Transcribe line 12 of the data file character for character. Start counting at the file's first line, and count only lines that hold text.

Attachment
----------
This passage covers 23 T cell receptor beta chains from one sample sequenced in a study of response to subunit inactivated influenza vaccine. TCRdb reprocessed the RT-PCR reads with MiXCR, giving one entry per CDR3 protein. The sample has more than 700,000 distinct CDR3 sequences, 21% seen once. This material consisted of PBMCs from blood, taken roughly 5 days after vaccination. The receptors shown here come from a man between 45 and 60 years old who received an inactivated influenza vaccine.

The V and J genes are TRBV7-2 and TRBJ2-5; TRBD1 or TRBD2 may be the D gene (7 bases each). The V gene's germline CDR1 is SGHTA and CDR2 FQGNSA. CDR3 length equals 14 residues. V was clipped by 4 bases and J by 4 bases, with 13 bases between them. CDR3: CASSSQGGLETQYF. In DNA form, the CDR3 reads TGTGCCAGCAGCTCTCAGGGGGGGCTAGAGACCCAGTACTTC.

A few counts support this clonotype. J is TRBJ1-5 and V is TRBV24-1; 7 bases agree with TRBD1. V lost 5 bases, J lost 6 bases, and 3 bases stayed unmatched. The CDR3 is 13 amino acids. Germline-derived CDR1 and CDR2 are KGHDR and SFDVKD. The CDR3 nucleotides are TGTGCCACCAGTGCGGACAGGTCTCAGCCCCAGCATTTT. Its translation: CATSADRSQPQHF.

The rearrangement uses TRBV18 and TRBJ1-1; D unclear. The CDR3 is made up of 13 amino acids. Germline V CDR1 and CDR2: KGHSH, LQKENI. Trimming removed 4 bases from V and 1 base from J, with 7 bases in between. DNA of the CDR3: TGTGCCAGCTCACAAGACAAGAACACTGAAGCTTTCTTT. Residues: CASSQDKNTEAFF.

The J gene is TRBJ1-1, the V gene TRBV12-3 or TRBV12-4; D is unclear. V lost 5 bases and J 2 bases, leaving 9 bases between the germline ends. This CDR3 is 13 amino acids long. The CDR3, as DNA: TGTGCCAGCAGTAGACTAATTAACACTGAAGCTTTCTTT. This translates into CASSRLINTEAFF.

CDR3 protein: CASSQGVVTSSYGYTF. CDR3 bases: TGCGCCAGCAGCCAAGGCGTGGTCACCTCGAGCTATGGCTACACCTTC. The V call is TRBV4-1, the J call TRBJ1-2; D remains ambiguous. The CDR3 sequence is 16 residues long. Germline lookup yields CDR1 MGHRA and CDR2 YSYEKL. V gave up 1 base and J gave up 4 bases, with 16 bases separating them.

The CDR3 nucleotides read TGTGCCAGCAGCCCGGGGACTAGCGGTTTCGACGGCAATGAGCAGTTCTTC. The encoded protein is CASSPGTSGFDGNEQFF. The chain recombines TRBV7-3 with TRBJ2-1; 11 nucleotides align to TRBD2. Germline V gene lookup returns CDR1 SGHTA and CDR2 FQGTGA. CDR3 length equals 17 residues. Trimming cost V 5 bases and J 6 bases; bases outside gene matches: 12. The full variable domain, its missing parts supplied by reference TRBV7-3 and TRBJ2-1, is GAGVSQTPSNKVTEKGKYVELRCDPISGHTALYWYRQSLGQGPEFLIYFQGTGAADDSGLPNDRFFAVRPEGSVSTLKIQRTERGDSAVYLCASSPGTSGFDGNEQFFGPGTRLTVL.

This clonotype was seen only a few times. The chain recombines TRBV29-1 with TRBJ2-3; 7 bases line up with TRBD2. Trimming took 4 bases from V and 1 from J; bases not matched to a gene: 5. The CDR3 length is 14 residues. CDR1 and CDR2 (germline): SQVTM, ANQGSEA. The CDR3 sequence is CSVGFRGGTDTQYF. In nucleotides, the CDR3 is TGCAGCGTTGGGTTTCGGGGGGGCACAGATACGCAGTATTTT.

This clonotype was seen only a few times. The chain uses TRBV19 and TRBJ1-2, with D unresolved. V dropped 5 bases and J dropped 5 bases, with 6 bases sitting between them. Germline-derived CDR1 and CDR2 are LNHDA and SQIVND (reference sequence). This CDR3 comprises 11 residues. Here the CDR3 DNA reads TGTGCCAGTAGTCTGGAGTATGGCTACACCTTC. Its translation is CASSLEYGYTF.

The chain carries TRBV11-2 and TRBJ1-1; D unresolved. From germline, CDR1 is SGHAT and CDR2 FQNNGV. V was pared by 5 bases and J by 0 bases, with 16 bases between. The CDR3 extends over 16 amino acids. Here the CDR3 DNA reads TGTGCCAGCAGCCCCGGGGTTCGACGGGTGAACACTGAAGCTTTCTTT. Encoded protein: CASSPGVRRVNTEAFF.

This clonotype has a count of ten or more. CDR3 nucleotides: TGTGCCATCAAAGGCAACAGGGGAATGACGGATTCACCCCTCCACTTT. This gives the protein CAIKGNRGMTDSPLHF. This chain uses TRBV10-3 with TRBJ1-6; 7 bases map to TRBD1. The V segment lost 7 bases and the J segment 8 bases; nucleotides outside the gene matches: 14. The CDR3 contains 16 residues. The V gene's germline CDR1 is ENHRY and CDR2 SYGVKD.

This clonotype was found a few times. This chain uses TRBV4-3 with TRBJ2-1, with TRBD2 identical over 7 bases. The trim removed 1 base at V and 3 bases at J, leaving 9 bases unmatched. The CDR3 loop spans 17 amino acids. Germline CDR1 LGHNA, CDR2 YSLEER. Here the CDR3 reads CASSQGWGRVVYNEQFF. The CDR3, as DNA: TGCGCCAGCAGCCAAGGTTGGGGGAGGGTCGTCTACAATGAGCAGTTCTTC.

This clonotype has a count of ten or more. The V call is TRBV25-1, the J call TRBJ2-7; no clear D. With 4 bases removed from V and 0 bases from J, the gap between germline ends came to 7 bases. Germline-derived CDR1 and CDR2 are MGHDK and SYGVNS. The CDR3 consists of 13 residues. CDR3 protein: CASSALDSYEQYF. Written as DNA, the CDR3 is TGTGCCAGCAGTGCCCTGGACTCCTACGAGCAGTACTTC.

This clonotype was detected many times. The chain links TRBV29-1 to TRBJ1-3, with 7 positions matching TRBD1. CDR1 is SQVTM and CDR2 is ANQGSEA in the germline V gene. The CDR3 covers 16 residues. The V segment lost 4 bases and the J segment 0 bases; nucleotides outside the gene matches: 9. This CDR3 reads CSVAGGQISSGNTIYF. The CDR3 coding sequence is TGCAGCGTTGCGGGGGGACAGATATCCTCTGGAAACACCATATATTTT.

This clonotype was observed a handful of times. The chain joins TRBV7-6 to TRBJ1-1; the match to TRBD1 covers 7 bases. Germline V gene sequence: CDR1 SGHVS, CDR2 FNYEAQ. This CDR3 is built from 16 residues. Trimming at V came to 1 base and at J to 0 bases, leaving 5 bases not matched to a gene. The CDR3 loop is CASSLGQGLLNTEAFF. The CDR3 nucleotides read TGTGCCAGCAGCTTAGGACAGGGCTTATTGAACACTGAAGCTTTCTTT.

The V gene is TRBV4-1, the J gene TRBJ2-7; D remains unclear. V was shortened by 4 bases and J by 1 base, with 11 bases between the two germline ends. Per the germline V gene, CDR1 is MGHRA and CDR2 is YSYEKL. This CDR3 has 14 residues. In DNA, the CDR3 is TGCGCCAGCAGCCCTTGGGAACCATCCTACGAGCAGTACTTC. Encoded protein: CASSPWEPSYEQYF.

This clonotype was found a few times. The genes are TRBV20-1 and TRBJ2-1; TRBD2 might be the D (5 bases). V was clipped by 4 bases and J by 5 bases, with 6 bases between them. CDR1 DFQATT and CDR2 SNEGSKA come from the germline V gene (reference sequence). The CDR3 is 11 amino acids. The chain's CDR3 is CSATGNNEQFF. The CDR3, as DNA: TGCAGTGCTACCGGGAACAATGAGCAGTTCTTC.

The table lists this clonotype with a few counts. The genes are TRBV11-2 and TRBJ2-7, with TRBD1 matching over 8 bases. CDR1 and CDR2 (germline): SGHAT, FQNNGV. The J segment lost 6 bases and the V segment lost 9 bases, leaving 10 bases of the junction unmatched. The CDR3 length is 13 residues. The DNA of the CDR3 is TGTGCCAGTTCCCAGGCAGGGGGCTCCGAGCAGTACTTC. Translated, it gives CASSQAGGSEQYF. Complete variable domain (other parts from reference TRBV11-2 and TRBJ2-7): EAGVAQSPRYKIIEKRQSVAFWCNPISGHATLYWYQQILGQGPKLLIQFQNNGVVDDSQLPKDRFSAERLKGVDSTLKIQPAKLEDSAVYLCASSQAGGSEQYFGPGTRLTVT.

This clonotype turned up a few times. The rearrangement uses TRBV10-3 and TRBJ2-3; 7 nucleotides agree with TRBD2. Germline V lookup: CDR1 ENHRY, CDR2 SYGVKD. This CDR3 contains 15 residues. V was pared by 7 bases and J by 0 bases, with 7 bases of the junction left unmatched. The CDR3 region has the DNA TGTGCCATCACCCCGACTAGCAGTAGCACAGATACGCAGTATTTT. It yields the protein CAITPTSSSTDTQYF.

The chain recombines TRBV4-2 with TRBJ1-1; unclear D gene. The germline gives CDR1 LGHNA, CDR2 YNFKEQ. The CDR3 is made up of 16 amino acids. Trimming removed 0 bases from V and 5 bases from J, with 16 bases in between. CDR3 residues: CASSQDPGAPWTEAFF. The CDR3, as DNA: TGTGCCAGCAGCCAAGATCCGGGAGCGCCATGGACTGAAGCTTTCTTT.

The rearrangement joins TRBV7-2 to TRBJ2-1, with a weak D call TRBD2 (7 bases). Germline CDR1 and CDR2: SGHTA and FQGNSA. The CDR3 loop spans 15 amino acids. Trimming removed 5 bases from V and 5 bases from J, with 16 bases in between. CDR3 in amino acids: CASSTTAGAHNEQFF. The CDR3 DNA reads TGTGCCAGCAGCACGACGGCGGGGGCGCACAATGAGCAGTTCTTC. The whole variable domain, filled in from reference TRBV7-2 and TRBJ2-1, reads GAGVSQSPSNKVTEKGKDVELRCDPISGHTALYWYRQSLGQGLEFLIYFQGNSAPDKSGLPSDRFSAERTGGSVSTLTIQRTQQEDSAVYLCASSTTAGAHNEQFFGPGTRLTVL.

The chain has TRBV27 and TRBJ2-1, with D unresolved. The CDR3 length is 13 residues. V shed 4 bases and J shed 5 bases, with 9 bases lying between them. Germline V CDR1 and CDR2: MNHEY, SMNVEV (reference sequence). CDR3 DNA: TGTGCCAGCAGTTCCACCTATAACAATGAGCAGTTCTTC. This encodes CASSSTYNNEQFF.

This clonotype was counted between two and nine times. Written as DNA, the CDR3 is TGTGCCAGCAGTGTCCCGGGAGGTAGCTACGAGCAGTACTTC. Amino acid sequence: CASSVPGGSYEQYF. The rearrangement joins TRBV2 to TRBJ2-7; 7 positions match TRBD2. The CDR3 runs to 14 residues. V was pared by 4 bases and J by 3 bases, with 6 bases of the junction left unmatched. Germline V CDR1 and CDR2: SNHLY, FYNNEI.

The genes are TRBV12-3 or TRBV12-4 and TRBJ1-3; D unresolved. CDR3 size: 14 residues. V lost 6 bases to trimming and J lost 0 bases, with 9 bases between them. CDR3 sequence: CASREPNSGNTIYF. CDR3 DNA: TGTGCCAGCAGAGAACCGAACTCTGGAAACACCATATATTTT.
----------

This clonotype was found a few times. This chain uses TRBV4-3 with TRBJ2-1, with TRBD2 identical over 7 bases. The trim removed 1 base at V and 3 bases at J, leaving 9 bases unmatched. The CDR3 loop spans 17 amino acids. Germline CDR1 LGHNA, CDR2 YSLEER. Here the CDR3 reads CASSQGWGRVVYNEQFF. The CDR3, as DNA: TGCGCCAGCAGCCAAGGTTGGGGGAGGGTCGTCTACAATGAGCAGTTCTTC.